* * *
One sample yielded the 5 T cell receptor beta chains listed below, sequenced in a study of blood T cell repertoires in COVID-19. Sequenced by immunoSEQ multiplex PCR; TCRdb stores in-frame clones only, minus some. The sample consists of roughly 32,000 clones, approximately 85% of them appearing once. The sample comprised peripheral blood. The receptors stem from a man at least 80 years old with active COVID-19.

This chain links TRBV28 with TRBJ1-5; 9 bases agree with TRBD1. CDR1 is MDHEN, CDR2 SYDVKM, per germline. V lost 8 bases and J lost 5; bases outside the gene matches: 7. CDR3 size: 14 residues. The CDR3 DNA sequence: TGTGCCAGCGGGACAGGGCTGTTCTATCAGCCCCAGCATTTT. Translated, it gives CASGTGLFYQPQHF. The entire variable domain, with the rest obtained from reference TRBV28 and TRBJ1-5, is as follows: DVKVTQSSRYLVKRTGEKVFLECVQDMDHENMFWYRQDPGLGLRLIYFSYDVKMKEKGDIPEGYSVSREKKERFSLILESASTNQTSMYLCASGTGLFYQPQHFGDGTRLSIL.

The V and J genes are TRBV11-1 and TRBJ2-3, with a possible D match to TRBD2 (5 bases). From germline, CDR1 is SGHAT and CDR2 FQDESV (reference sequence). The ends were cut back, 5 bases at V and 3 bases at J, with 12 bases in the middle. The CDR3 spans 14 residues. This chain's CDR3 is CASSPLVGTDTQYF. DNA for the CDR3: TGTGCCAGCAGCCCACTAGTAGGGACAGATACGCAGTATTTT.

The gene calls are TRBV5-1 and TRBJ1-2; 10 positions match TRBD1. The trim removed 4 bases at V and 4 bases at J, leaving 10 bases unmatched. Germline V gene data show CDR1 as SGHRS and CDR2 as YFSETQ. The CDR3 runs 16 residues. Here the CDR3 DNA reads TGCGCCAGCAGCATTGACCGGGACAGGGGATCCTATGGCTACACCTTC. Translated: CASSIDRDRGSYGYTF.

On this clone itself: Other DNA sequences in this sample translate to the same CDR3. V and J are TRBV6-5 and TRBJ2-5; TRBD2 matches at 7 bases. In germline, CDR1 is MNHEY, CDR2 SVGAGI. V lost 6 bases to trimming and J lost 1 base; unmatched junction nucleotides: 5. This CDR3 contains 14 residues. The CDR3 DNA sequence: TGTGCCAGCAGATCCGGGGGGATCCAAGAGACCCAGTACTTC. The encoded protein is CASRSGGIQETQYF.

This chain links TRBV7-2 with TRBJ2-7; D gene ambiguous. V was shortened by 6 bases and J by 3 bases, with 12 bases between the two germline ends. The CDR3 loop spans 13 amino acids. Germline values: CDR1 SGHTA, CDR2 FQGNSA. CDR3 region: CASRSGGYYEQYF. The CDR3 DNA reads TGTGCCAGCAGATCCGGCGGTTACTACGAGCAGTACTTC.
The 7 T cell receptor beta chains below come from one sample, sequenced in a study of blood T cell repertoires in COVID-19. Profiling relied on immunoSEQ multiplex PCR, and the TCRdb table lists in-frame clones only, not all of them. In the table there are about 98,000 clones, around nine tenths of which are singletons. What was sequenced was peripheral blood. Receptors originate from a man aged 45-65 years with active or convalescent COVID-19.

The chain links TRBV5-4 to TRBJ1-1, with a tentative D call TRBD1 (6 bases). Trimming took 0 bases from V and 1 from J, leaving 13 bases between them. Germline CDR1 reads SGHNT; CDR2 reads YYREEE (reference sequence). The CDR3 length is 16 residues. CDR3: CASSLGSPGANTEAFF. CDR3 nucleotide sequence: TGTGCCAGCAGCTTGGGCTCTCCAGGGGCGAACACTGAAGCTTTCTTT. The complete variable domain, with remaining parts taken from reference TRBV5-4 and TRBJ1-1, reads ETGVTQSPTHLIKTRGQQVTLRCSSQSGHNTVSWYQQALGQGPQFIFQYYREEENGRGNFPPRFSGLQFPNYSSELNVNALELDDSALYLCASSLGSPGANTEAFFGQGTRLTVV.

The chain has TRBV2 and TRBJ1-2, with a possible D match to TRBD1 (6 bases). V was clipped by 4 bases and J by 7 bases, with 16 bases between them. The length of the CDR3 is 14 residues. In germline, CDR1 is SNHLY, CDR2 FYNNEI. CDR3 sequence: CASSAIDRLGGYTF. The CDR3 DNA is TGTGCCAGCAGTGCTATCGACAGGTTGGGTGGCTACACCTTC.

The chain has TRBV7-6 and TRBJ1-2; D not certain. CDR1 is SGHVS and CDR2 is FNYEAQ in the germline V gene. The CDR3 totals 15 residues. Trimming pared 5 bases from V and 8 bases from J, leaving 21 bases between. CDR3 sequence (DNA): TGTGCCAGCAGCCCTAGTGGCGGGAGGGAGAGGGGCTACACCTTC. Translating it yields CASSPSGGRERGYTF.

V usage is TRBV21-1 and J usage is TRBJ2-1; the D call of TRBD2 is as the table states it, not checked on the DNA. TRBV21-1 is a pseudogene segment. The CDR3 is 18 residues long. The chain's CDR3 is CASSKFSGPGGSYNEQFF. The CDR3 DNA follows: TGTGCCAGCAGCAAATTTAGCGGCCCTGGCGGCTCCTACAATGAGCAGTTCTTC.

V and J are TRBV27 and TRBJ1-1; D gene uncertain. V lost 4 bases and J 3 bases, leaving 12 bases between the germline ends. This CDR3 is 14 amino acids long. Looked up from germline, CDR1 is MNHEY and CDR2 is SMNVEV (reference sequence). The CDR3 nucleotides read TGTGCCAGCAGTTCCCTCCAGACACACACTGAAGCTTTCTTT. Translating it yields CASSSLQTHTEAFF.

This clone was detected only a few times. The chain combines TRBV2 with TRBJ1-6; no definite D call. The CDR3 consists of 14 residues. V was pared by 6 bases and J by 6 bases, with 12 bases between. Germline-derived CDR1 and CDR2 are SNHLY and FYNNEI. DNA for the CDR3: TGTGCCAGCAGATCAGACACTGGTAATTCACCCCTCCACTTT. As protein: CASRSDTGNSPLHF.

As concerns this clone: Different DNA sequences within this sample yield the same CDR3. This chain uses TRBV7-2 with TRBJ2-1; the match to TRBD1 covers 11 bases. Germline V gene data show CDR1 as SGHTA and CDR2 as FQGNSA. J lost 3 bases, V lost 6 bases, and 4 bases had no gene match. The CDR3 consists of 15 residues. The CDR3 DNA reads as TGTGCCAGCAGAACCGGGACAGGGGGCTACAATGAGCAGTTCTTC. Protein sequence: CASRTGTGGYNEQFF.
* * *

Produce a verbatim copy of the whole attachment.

One sample yielded the 5 T cell receptor beta chains listed below, sequenced in a study of blood T cell repertoires in COVID-19. Sequenced by immunoSEQ multiplex PCR; TCRdb stores in-frame clones only, minus some. The sample consists of roughly 32,000 clones, approximately 85% of them appearing once. The sample comprised peripheral blood. The receptors stem from a man at least 80 years old with active COVID-19.

This chain links TRBV28 with TRBJ1-5; 9 bases agree with TRBD1. CDR1 is MDHEN, CDR2 SYDVKM, per germline. V lost 8 bases and J lost 5; bases outside the gene matches: 7. CDR3 size: 14 residues. The CDR3 DNA sequence: TGTGCCAGCGGGACAGGGCTGTTCTATCAGCCCCAGCATTTT. Translated, it gives CASGTGLFYQPQHF. The entire variable domain, with the rest obtained from reference TRBV28 and TRBJ1-5, is as follows: DVKVTQSSRYLVKRTGEKVFLECVQDMDHENMFWYRQDPGLGLRLIYFSYDVKMKEKGDIPEGYSVSREKKERFSLILESASTNQTSMYLCASGTGLFYQPQHFGDGTRLSIL.

The V and J genes are TRBV11-1 and TRBJ2-3, with a possible D match to TRBD2 (5 bases). From germline, CDR1 is SGHAT and CDR2 FQDESV (reference sequence). The ends were cut back, 5 bases at V and 3 bases at J, with 12 bases in the middle. The CDR3 spans 14 residues. This chain's CDR3 is CASSPLVGTDTQYF. DNA for the CDR3: TGTGCCAGCAGCCCACTAGTAGGGACAGATACGCAGTATTTT.

The gene calls are TRBV5-1 and TRBJ1-2; 10 positions match TRBD1. The trim removed 4 bases at V and 4 bases at J, leaving 10 bases unmatched. Germline V gene data show CDR1 as SGHRS and CDR2 as YFSETQ. The CDR3 runs 16 residues. Here the CDR3 DNA reads TGCGCCAGCAGCATTGACCGGGACAGGGGATCCTATGGCTACACCTTC. Translated: CASSIDRDRGSYGYTF.

On this clone itself: Other DNA sequences in this sample translate to the same CDR3. V and J are TRBV6-5 and TRBJ2-5; TRBD2 matches at 7 bases. In germline, CDR1 is MNHEY, CDR2 SVGAGI. V lost 6 bases to trimming and J lost 1 base; unmatched junction nucleotides: 5. This CDR3 contains 14 residues. The CDR3 DNA sequence: TGTGCCAGCAGATCCGGGGGGATCCAAGAGACCCAGTACTTC. The encoded protein is CASRSGGIQETQYF.

This chain links TRBV7-2 with TRBJ2-7; D gene ambiguous. V was shortened by 6 bases and J by 3 bases, with 12 bases between the two germline ends. The CDR3 loop spans 13 amino acids. Germline values: CDR1 SGHTA, CDR2 FQGNSA. CDR3 region: CASRSGGYYEQYF. The CDR3 DNA reads TGTGCCAGCAGATCCGGCGGTTACTACGAGCAGTACTTC.
The 7 T cell receptor beta chains below come from one sample, sequenced in a study of blood T cell repertoires in COVID-19. Profiling relied on immunoSEQ multiplex PCR, and the TCRdb table lists in-frame clones only, not all of them. In the table there are about 98,000 clones, around nine tenths of which are singletons. What was sequenced was peripheral blood. Receptors originate from a man aged 45-65 years with active or convalescent COVID-19.

The chain links TRBV5-4 to TRBJ1-1, with a tentative D call TRBD1 (6 bases). Trimming took 0 bases from V and 1 from J, leaving 13 bases between them. Germline CDR1 reads SGHNT; CDR2 reads YYREEE (reference sequence). The CDR3 length is 16 residues. CDR3: CASSLGSPGANTEAFF. CDR3 nucleotide sequence: TGTGCCAGCAGCTTGGGCTCTCCAGGGGCGAACACTGAAGCTTTCTTT. The complete variable domain, with remaining parts taken from reference TRBV5-4 and TRBJ1-1, reads ETGVTQSPTHLIKTRGQQVTLRCSSQSGHNTVSWYQQALGQGPQFIFQYYREEENGRGNFPPRFSGLQFPNYSSELNVNALELDDSALYLCASSLGSPGANTEAFFGQGTRLTVV.

The chain has TRBV2 and TRBJ1-2, with a possible D match to TRBD1 (6 bases). V was clipped by 4 bases and J by 7 bases, with 16 bases between them. The length of the CDR3 is 14 residues. In germline, CDR1 is SNHLY, CDR2 FYNNEI. CDR3 sequence: CASSAIDRLGGYTF. The CDR3 DNA is TGTGCCAGCAGTGCTATCGACAGGTTGGGTGGCTACACCTTC.

The chain has TRBV7-6 and TRBJ1-2; D not certain. CDR1 is SGHVS and CDR2 is FNYEAQ in the germline V gene. The CDR3 totals 15 residues. Trimming pared 5 bases from V and 8 bases from J, leaving 21 bases between. CDR3 sequence (DNA): TGTGCCAGCAGCCCTAGTGGCGGGAGGGAGAGGGGCTACACCTTC. Translating it yields CASSPSGGRERGYTF.

V usage is TRBV21-1 and J usage is TRBJ2-1; the D call of TRBD2 is as the table states it, not checked on the DNA. TRBV21-1 is a pseudogene segment. The CDR3 is 18 residues long. The chain's CDR3 is CASSKFSGPGGSYNEQFF. The CDR3 DNA follows: TGTGCCAGCAGCAAATTTAGCGGCCCTGGCGGCTCCTACAATGAGCAGTTCTTC.

V and J are TRBV27 and TRBJ1-1; D gene uncertain. V lost 4 bases and J 3 bases, leaving 12 bases between the germline ends. This CDR3 is 14 amino acids long. Looked up from germline, CDR1 is MNHEY and CDR2 is SMNVEV (reference sequence). The CDR3 nucleotides read TGTGCCAGCAGTTCCCTCCAGACACACACTGAAGCTTTCTTT. Translating it yields CASSSLQTHTEAFF.

This clone was detected only a few times. The chain combines TRBV2 with TRBJ1-6; no definite D call. The CDR3 consists of 14 residues. V was pared by 6 bases and J by 6 bases, with 12 bases between. Germline-derived CDR1 and CDR2 are SNHLY and FYNNEI. DNA for the CDR3: TGTGCCAGCAGATCAGACACTGGTAATTCACCCCTCCACTTT. As protein: CASRSDTGNSPLHF.

As concerns this clone: Different DNA sequences within this sample yield the same CDR3. This chain uses TRBV7-2 with TRBJ2-1; the match to TRBD1 covers 11 bases. Germline V gene data show CDR1 as SGHTA and CDR2 as FQGNSA. J lost 3 bases, V lost 6 bases, and 4 bases had no gene match. The CDR3 consists of 15 residues. The CDR3 DNA reads as TGTGCCAGCAGAACCGGGACAGGGGGCTACAATGAGCAGTTCTTC. Protein sequence: CASRTGTGGYNEQFF.